Hi all, I was just wondering if anyone had a favourite food science book to recommend? I'm looking for a birthday present for my fiance - something that would be a fun read and fuel our endless nerdy food discussions ;)
Without a doubt, Harold McGee's On Food and Cooking.
Modernist Cuisine - it is worth the price.
My favorite is "A Day at El Bulli" by Ferran Adria, the guy who recreated modern food through molecular gastronomy in his Barcelona "atelier". The earlier El Bulli books are a lot of fun too (if you can find them) but they's set you back more than $250. They are handsomely boxed and one does come with a DVD.
My daughters gifted me A Day at El Bulli and it is magnificent--it gave me a totally different understanding of molecular gastronomy and it's dependence on place and space. Really, the book blows my mind and I am gutted not to have the opportunity to eat that food in that space.
Robert Wolke, *What Einstein Told His Cook* and its sequel are entertaining reads. Wolke is a chemist with a serious interest in food who writes in a straightforward, witty style about the science of everyday cooking.
The El Bulli DVD is available from Netflicks. Very interesting! Watch the digital scale at work!
As an FYI that El Bulli DVD is not the same as the one in the book. A year ago there was this sort of art film/bio pic that only found release in New York and LA for a short time. That's the one that you are likely to find at Netflicks. A similar sort of film destined for the same fate is "Jiro Dreams of Sushi."
Cooking for Geeks by Jeff Potter is also good. I can't recommend On Food and Cooking highly enough, but Potter's book is more of a fun read.
In the category of slightly more obscure books and along the lines of McGee: Bread Science by Emily Buehler will appeal to the most geeky of bakers.
Another one I just thought of - and probably better for the gift part of your question: The Fat Duck Cookbook by Heston Blumenthal. (How to make red cabbage juice taste just like bacon and other wonders.)
Along with Adria (El Bulli), Blumenthal is a leader in the food + science / molecular gastronomy world and the book doesn't come with the $500 Modernist Cuisine price tag.
Thanks everyone! I totally want to get them all now... Maybe this could be the start of a collection ;)
Don't overlook Shirley O. Corriher. She's got the science chops and explains the science and theory well in her books. It might not be the white lab coat "Modernest" type of science cooking book.
But I've found that the basic foundation of 'why' something works (or doesn't) is explained well in her books. And she does the Science chops with her degrees etc, and her books are filled with great simple accessible recipes. You can find science in basic things in the kitchen without getting modernest powders and gels. (also if you don't the know the basics of 'why' for a biscuit, you'll be disappointed with the results of the some modernest explorations).
For the "Fun" element: Cooking for Geeks is a fun book.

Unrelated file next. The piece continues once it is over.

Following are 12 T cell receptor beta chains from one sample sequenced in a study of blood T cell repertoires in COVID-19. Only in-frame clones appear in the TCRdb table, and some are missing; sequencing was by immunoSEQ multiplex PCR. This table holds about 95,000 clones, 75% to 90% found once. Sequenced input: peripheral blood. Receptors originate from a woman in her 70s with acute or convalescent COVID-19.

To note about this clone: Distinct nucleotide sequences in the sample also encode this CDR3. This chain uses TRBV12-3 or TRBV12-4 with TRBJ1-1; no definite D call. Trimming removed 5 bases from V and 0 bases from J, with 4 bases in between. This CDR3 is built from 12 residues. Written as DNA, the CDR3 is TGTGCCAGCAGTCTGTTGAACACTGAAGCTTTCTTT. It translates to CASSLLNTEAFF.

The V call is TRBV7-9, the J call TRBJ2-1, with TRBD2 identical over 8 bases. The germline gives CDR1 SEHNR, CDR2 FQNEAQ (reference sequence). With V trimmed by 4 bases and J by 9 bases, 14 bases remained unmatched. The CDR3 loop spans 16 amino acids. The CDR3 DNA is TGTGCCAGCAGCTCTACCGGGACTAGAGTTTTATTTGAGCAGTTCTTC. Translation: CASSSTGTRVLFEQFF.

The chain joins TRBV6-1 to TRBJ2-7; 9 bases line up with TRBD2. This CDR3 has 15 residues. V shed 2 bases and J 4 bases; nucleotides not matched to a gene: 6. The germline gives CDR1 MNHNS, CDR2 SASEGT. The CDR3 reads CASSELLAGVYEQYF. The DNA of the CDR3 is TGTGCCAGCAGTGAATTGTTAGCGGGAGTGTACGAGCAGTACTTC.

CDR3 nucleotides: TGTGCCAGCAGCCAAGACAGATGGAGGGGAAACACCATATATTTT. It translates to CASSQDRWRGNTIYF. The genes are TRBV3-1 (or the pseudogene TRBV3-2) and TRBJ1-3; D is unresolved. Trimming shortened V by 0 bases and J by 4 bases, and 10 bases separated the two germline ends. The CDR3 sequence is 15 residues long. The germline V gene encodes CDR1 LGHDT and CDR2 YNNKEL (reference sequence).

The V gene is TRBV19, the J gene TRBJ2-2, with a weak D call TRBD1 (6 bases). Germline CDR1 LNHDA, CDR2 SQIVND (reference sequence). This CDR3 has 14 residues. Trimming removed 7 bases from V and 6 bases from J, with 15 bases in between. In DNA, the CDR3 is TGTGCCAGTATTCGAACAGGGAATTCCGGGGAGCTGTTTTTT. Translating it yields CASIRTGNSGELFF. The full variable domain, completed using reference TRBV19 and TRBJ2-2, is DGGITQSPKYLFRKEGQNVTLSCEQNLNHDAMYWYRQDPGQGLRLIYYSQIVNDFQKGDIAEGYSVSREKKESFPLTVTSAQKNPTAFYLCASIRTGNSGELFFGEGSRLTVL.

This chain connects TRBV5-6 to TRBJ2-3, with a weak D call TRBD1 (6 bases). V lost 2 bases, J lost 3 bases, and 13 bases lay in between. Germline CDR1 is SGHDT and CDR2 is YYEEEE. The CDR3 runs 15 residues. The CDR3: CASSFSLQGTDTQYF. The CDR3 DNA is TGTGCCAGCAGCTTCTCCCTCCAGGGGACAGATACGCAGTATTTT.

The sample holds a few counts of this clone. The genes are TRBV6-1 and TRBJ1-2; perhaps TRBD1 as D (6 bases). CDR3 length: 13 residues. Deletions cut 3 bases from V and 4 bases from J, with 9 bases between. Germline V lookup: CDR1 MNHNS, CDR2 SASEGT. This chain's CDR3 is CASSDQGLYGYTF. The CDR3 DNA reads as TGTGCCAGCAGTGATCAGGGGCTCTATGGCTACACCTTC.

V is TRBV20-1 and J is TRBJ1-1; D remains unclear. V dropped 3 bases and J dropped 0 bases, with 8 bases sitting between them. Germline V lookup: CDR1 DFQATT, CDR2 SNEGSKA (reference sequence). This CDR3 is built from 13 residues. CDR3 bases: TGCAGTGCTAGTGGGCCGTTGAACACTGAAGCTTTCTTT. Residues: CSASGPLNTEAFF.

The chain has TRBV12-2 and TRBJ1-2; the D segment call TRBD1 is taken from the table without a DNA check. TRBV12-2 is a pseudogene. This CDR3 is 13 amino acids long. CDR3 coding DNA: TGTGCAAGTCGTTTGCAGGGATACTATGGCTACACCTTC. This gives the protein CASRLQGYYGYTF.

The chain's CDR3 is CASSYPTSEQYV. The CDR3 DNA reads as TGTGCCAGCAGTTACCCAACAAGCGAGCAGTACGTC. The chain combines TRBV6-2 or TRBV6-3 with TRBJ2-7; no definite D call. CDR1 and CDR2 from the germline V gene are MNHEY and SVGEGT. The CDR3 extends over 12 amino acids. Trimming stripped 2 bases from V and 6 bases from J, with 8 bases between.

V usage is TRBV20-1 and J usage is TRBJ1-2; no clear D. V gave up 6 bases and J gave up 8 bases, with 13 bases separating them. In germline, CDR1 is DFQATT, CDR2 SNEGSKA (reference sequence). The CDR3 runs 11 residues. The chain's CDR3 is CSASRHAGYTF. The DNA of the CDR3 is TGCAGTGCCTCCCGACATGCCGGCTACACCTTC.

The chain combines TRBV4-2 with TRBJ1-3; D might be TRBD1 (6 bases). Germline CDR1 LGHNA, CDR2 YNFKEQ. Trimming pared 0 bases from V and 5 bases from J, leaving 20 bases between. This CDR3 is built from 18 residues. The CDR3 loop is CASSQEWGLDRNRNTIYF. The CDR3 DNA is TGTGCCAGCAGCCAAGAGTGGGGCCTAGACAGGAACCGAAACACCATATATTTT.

McGee, Corriher, Adria, and Blumenthal are all excellent contemporary resources for food science information. A much older book you might want to have a look at is Madeleine Kamman's The New Making of a Cook which was first published in 1971 and updated in 1997 with an emphasis on food chemistry. Kamman was a pioneer in this area and the book is still an interesting resource. It is available on Amazon- http://www.amazon.com/The-New-Making-Cook-Techniques/dp/0688152546 - or at your public library.
She wrote another great book called When French Women Cook, a wonderful tribute to the culinary contributions of French women. I never realized she was also into food science. Thanks for the update.
As an addendum there was an interesting article in Wednesday's New York Times "Dining" section on Wylie Dufresne and the changes he is making at WD-50. Along with Grant Achatz he is probably the most important of the American chefs working in this style.
Also, it's about a year old now but Colman Andrews wrote a biography of Adria simply called "Ferran". It was interesting reading but not as much fun as I was hoping it would be.
Ideas in Food is also good....
A 2nd for Ideas in Food -- Kamozawa and Talbot wrote a small book compared to some of the others, but they are clear and enlightening. They lost me at the molecular level, but the basic ideas are very accessible.
Th ere's a little paperback I picked up used: The Cookbook Decoder, or Culinary Alchemy Explained, by Arthur E. Grosser. He is a chemist who says: "The Decoder's aim is to provide the reader with a framework for thinking about and modifying recipes with some degree of self assurance. And this is easy to do, for every cook is a practicing food chemist with enormous unconscious chemical expertise." If you want it, check used book websites, like www.betterworldbooks.com.
If you have $450 to spend on the set, Modernist Cuisine by Nathan Myhrvold (with one objection noted below). Michael Ruhlman review:
http://www.nytimes.com.... Be sure to see the slideshow of the amazing photos - click the inset "multimedia" box that accompanies this review.
Although I admire the work, even if I had the money to spend, it would not go to Mr. Myhrvold, given his questionable practices regarding collecting technology patents.
This year, it has to be "What Einstein Told His Cook" by Robert Wolke -- I heard the audio book several times and each time I enjoy it more and more. I actually heard a great review of the audio book yesterday when I was listening to The Book Report -- its a literary AM talk radio show I try to catch now and then on Saturdays on WOR AM here in New York. The host of the show, Elaine Charles, is lots of fun and yesterday she was covering so many of my fav foodie books and I was so happy that Wolke's book was included. I think I might take a listen again to several of the other reviews Elaine did at The Book Report's website where they stream past episodes.